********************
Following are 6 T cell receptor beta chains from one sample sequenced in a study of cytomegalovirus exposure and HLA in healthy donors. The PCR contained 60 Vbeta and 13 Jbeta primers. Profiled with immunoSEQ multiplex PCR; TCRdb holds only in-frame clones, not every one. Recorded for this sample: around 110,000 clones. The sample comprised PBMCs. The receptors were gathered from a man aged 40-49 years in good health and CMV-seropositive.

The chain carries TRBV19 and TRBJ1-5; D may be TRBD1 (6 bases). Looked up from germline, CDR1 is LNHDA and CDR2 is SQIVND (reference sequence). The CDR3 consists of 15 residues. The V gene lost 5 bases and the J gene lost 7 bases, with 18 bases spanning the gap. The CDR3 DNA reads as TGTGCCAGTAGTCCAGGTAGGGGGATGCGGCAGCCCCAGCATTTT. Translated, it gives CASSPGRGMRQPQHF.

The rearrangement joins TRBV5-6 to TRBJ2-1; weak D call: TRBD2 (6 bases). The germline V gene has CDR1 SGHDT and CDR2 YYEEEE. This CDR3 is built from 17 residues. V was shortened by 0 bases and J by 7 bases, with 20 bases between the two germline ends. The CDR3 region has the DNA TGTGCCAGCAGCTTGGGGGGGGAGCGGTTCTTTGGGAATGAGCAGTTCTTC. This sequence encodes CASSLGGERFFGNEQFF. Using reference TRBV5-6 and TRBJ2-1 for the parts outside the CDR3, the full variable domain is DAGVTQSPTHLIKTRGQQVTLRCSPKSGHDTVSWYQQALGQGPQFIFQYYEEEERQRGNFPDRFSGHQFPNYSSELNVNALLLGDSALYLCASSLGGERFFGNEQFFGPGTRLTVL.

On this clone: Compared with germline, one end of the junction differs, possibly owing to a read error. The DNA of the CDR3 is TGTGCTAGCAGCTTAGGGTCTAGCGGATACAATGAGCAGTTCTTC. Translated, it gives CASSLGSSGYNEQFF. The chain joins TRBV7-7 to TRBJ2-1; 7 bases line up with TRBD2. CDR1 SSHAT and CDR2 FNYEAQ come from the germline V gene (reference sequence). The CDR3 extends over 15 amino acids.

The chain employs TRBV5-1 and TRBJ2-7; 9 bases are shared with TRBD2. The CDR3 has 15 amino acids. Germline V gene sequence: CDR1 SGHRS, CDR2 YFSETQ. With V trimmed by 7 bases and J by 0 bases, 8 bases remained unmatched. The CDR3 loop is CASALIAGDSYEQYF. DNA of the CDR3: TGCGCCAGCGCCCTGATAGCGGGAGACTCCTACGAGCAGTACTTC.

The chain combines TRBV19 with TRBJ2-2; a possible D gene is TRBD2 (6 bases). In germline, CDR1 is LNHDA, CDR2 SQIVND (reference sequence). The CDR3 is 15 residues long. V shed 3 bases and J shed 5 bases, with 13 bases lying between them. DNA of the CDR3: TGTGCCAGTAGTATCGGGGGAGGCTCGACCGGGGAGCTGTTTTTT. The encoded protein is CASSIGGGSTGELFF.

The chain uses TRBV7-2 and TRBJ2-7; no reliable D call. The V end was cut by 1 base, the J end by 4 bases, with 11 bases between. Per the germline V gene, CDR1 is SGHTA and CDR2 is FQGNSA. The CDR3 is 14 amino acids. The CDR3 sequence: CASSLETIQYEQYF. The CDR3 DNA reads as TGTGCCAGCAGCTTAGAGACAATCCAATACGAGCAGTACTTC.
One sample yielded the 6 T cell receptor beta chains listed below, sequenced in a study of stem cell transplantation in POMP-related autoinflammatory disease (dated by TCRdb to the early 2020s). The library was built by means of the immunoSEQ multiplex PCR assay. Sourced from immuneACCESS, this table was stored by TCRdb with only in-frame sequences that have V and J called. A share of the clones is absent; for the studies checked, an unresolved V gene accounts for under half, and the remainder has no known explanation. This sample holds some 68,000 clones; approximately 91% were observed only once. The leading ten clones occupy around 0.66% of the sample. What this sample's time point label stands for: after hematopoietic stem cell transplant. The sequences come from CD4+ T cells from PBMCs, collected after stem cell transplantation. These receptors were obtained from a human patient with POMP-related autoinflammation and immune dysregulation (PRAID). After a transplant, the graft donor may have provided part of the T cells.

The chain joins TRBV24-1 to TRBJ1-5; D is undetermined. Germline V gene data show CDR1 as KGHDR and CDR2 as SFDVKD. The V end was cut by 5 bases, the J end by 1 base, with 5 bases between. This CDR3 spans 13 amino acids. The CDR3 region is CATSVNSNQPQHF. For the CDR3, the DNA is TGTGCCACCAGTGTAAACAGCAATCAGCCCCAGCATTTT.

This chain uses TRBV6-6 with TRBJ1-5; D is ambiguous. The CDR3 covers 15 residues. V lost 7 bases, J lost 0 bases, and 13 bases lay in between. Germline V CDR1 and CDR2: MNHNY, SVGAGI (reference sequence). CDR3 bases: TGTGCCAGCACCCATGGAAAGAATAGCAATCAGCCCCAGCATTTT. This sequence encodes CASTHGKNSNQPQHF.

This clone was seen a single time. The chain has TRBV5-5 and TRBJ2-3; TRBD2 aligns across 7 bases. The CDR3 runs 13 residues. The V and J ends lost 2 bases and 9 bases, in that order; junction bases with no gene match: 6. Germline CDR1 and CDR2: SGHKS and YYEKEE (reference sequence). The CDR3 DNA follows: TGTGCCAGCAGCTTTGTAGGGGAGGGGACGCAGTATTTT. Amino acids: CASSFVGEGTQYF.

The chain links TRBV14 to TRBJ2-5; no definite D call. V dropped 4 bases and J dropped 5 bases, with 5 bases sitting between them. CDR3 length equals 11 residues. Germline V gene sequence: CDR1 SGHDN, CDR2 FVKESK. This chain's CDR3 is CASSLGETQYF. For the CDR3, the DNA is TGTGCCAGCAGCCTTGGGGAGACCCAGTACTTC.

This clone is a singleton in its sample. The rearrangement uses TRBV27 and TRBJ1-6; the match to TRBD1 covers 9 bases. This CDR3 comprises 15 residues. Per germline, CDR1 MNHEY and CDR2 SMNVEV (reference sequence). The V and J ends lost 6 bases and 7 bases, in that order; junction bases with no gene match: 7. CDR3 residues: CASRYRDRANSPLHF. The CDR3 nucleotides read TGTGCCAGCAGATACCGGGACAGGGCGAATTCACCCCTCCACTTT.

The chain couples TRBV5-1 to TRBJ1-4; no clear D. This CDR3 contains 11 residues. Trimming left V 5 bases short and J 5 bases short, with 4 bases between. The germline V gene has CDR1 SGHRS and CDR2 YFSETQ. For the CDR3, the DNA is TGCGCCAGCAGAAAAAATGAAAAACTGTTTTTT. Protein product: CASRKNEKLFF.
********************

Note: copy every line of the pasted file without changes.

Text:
Following are 6 T cell receptor beta chains from one sample sequenced in a study of cytomegalovirus exposure and HLA in healthy donors. The PCR contained 60 Vbeta and 13 Jbeta primers. Profiled with immunoSEQ multiplex PCR; TCRdb holds only in-frame clones, not every one. Recorded for this sample: around 110,000 clones. The sample comprised PBMCs. The receptors were gathered from a man aged 40-49 years in good health and CMV-seropositive.

The chain carries TRBV19 and TRBJ1-5; D may be TRBD1 (6 bases). Looked up from germline, CDR1 is LNHDA and CDR2 is SQIVND (reference sequence). The CDR3 consists of 15 residues. The V gene lost 5 bases and the J gene lost 7 bases, with 18 bases spanning the gap. The CDR3 DNA reads as TGTGCCAGTAGTCCAGGTAGGGGGATGCGGCAGCCCCAGCATTTT. Translated, it gives CASSPGRGMRQPQHF.

The rearrangement joins TRBV5-6 to TRBJ2-1; weak D call: TRBD2 (6 bases). The germline V gene has CDR1 SGHDT and CDR2 YYEEEE. This CDR3 is built from 17 residues. V was shortened by 0 bases and J by 7 bases, with 20 bases between the two germline ends. The CDR3 region has the DNA TGTGCCAGCAGCTTGGGGGGGGAGCGGTTCTTTGGGAATGAGCAGTTCTTC. This sequence encodes CASSLGGERFFGNEQFF. Using reference TRBV5-6 and TRBJ2-1 for the parts outside the CDR3, the full variable domain is DAGVTQSPTHLIKTRGQQVTLRCSPKSGHDTVSWYQQALGQGPQFIFQYYEEEERQRGNFPDRFSGHQFPNYSSELNVNALLLGDSALYLCASSLGGERFFGNEQFFGPGTRLTVL.

On this clone: Compared with germline, one end of the junction differs, possibly owing to a read error. The DNA of the CDR3 is TGTGCTAGCAGCTTAGGGTCTAGCGGATACAATGAGCAGTTCTTC. Translated, it gives CASSLGSSGYNEQFF. The chain joins TRBV7-7 to TRBJ2-1; 7 bases line up with TRBD2. CDR1 SSHAT and CDR2 FNYEAQ come from the germline V gene (reference sequence). The CDR3 extends over 15 amino acids.

The chain employs TRBV5-1 and TRBJ2-7; 9 bases are shared with TRBD2. The CDR3 has 15 amino acids. Germline V gene sequence: CDR1 SGHRS, CDR2 YFSETQ. With V trimmed by 7 bases and J by 0 bases, 8 bases remained unmatched. The CDR3 loop is CASALIAGDSYEQYF. DNA of the CDR3: TGCGCCAGCGCCCTGATAGCGGGAGACTCCTACGAGCAGTACTTC.

The chain combines TRBV19 with TRBJ2-2; a possible D gene is TRBD2 (6 bases). In germline, CDR1 is LNHDA, CDR2 SQIVND (reference sequence). The CDR3 is 15 residues long. V shed 3 bases and J shed 5 bases, with 13 bases lying between them. DNA of the CDR3: TGTGCCAGTAGTATCGGGGGAGGCTCGACCGGGGAGCTGTTTTTT. The encoded protein is CASSIGGGSTGELFF.

The chain uses TRBV7-2 and TRBJ2-7; no reliable D call. The V end was cut by 1 base, the J end by 4 bases, with 11 bases between. Per the germline V gene, CDR1 is SGHTA and CDR2 is FQGNSA. The CDR3 is 14 amino acids. The CDR3 sequence: CASSLETIQYEQYF. The CDR3 DNA reads as TGTGCCAGCAGCTTAGAGACAATCCAATACGAGCAGTACTTC.
One sample yielded the 6 T cell receptor beta chains listed below, sequenced in a study of stem cell transplantation in POMP-related autoinflammatory disease (dated by TCRdb to the early 2020s). The library was built by means of the immunoSEQ multiplex PCR assay. Sourced from immuneACCESS, this table was stored by TCRdb with only in-frame sequences that have V and J called. A share of the clones is absent; for the studies checked, an unresolved V gene accounts for under half, and the remainder has no known explanation. This sample holds some 68,000 clones; approximately 91% were observed only once. The leading ten clones occupy around 0.66% of the sample. What this sample's time point label stands for: after hematopoietic stem cell transplant. The sequences come from CD4+ T cells from PBMCs, collected after stem cell transplantation. These receptors were obtained from a human patient with POMP-related autoinflammation and immune dysregulation (PRAID). After a transplant, the graft donor may have provided part of the T cells.

The chain joins TRBV24-1 to TRBJ1-5; D is undetermined. Germline V gene data show CDR1 as KGHDR and CDR2 as SFDVKD. The V end was cut by 5 bases, the J end by 1 base, with 5 bases between. This CDR3 spans 13 amino acids. The CDR3 region is CATSVNSNQPQHF. For the CDR3, the DNA is TGTGCCACCAGTGTAAACAGCAATCAGCCCCAGCATTTT.

This chain uses TRBV6-6 with TRBJ1-5; D is ambiguous. The CDR3 covers 15 residues. V lost 7 bases, J lost 0 bases, and 13 bases lay in between. Germline V CDR1 and CDR2: MNHNY, SVGAGI (reference sequence). CDR3 bases: TGTGCCAGCACCCATGGAAAGAATAGCAATCAGCCCCAGCATTTT. This sequence encodes CASTHGKNSNQPQHF.

This clone was seen a single time. The chain has TRBV5-5 and TRBJ2-3; TRBD2 aligns across 7 bases. The CDR3 runs 13 residues. The V and J ends lost 2 bases and 9 bases, in that order; junction bases with no gene match: 6. Germline CDR1 and CDR2: SGHKS and YYEKEE (reference sequence). The CDR3 DNA follows: TGTGCCAGCAGCTTTGTAGGGGAGGGGACGCAGTATTTT. Amino acids: CASSFVGEGTQYF.

The chain links TRBV14 to TRBJ2-5; no definite D call. V dropped 4 bases and J dropped 5 bases, with 5 bases sitting between them. CDR3 length equals 11 residues. Germline V gene sequence: CDR1 SGHDN, CDR2 FVKESK. This chain's CDR3 is CASSLGETQYF. For the CDR3, the DNA is TGTGCCAGCAGCCTTGGGGAGACCCAGTACTTC.

This clone is a singleton in its sample. The rearrangement uses TRBV27 and TRBJ1-6; the match to TRBD1 covers 9 bases. This CDR3 comprises 15 residues. Per germline, CDR1 MNHEY and CDR2 SMNVEV (reference sequence). The V and J ends lost 6 bases and 7 bases, in that order; junction bases with no gene match: 7. CDR3 residues: CASRYRDRANSPLHF. The CDR3 nucleotides read TGTGCCAGCAGATACCGGGACAGGGCGAATTCACCCCTCCACTTT.

The chain couples TRBV5-1 to TRBJ1-4; no clear D. This CDR3 contains 11 residues. Trimming left V 5 bases short and J 5 bases short, with 4 bases between. The germline V gene has CDR1 SGHRS and CDR2 YFSETQ. For the CDR3, the DNA is TGCGCCAGCAGAAAAAATGAAAAACTGTTTTTT. Protein product: CASRKNEKLFF.